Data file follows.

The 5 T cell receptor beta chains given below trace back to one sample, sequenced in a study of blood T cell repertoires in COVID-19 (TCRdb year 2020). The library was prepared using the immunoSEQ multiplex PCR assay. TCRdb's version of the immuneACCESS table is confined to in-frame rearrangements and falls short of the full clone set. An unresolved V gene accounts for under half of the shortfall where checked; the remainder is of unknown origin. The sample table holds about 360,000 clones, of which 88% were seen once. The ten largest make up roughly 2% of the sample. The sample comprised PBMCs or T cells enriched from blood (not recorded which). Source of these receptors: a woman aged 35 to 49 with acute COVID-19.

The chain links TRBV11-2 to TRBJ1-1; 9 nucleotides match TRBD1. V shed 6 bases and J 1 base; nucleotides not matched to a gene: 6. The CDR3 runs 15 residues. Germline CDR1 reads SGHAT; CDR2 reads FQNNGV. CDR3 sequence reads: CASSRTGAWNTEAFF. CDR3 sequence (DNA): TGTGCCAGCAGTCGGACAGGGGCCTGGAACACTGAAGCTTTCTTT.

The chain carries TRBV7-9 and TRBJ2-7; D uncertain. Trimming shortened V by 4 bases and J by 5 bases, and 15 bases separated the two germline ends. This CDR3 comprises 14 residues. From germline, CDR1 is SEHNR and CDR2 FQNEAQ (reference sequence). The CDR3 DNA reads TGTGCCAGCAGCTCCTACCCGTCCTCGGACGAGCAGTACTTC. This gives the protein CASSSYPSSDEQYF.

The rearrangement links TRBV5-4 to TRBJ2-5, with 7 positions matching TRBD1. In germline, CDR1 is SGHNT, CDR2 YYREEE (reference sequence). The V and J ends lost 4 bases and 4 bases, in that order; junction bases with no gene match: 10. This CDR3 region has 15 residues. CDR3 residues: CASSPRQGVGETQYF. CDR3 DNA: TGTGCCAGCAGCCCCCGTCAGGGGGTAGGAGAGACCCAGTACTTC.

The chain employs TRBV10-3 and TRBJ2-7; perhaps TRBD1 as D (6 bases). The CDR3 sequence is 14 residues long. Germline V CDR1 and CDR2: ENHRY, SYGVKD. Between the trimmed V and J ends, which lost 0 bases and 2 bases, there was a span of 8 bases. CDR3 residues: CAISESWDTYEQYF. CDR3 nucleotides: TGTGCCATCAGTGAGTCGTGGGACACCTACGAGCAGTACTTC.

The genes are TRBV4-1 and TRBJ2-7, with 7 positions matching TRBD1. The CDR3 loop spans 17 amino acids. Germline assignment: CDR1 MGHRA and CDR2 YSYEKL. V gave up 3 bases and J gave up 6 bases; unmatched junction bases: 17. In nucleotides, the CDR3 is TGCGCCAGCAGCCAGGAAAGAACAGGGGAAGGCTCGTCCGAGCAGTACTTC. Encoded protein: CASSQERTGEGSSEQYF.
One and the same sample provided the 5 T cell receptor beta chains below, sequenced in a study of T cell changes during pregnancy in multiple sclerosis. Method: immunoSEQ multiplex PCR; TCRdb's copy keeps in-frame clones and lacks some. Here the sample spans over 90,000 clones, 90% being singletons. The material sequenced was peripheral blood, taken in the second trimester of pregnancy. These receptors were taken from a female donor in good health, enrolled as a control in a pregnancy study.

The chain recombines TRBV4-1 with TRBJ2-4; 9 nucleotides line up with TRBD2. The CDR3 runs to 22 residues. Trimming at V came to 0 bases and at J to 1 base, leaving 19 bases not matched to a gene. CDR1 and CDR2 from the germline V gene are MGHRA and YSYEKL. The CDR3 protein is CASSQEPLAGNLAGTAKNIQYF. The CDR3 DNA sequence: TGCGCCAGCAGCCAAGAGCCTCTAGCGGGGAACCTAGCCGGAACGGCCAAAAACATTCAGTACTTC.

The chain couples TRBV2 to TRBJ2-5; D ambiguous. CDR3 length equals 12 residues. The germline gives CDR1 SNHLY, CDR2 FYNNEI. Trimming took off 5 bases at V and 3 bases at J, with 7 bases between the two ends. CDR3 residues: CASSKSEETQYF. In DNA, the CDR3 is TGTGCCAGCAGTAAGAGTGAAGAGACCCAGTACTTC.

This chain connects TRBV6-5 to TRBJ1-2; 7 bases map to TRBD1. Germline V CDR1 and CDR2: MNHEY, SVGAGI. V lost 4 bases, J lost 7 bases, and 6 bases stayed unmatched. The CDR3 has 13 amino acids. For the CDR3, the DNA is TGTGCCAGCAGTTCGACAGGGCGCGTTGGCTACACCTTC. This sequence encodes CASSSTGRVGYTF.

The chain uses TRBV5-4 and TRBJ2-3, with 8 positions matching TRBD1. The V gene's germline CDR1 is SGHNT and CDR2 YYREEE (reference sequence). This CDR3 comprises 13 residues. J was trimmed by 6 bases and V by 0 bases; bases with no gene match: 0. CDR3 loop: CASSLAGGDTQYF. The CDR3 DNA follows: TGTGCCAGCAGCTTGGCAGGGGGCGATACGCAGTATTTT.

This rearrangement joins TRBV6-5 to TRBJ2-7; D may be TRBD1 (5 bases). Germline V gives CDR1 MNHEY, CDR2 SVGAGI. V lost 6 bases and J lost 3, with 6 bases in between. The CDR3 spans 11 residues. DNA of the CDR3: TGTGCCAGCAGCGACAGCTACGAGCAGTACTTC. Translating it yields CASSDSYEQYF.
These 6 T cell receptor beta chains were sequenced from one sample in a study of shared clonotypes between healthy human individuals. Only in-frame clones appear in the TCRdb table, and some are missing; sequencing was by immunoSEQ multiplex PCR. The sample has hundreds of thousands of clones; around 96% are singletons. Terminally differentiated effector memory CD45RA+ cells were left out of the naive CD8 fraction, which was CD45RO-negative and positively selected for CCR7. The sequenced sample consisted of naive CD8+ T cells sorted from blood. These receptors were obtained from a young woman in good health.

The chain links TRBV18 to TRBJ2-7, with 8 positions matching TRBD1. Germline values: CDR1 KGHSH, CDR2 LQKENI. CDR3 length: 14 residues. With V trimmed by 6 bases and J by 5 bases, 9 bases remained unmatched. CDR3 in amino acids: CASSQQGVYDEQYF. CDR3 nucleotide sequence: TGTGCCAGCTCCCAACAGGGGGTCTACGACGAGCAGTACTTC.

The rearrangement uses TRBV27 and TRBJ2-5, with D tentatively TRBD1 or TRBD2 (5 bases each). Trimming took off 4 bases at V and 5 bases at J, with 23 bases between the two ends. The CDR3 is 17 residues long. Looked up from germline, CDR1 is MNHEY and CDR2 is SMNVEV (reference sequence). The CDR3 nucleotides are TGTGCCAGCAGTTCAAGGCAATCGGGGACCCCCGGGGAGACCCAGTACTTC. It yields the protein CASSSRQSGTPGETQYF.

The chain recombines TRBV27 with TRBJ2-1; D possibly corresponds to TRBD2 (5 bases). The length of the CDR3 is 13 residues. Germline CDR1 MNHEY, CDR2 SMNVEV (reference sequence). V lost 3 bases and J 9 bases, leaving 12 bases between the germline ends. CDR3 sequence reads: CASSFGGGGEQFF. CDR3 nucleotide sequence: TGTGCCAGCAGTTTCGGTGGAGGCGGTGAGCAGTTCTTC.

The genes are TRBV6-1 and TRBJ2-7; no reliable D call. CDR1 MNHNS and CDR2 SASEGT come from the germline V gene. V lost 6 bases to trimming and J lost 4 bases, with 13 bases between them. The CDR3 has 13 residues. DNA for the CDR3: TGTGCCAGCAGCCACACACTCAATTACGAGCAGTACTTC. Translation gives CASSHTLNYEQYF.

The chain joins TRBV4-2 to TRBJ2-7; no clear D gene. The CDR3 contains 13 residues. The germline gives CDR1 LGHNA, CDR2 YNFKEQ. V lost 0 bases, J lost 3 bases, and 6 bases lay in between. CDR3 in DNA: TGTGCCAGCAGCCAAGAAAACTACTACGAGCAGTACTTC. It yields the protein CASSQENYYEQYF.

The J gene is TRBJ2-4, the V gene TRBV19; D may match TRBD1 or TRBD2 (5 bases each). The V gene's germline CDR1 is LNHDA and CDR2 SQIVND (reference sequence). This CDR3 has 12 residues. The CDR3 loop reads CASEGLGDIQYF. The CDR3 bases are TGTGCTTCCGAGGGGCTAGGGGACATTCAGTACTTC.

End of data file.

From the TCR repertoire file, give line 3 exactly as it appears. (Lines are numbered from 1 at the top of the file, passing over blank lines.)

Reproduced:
The chain carries TRBV7-9 and TRBJ2-7; D uncertain. Trimming shortened V by 4 bases and J by 5 bases, and 15 bases separated the two germline ends. This CDR3 comprises 14 residues. From germline, CDR1 is SEHNR and CDR2 FQNEAQ (reference sequence). The CDR3 DNA reads TGTGCCAGCAGCTCCTACCCGTCCTCGGACGAGCAGTACTTC. This gives the protein CASSSYPSSDEQYF.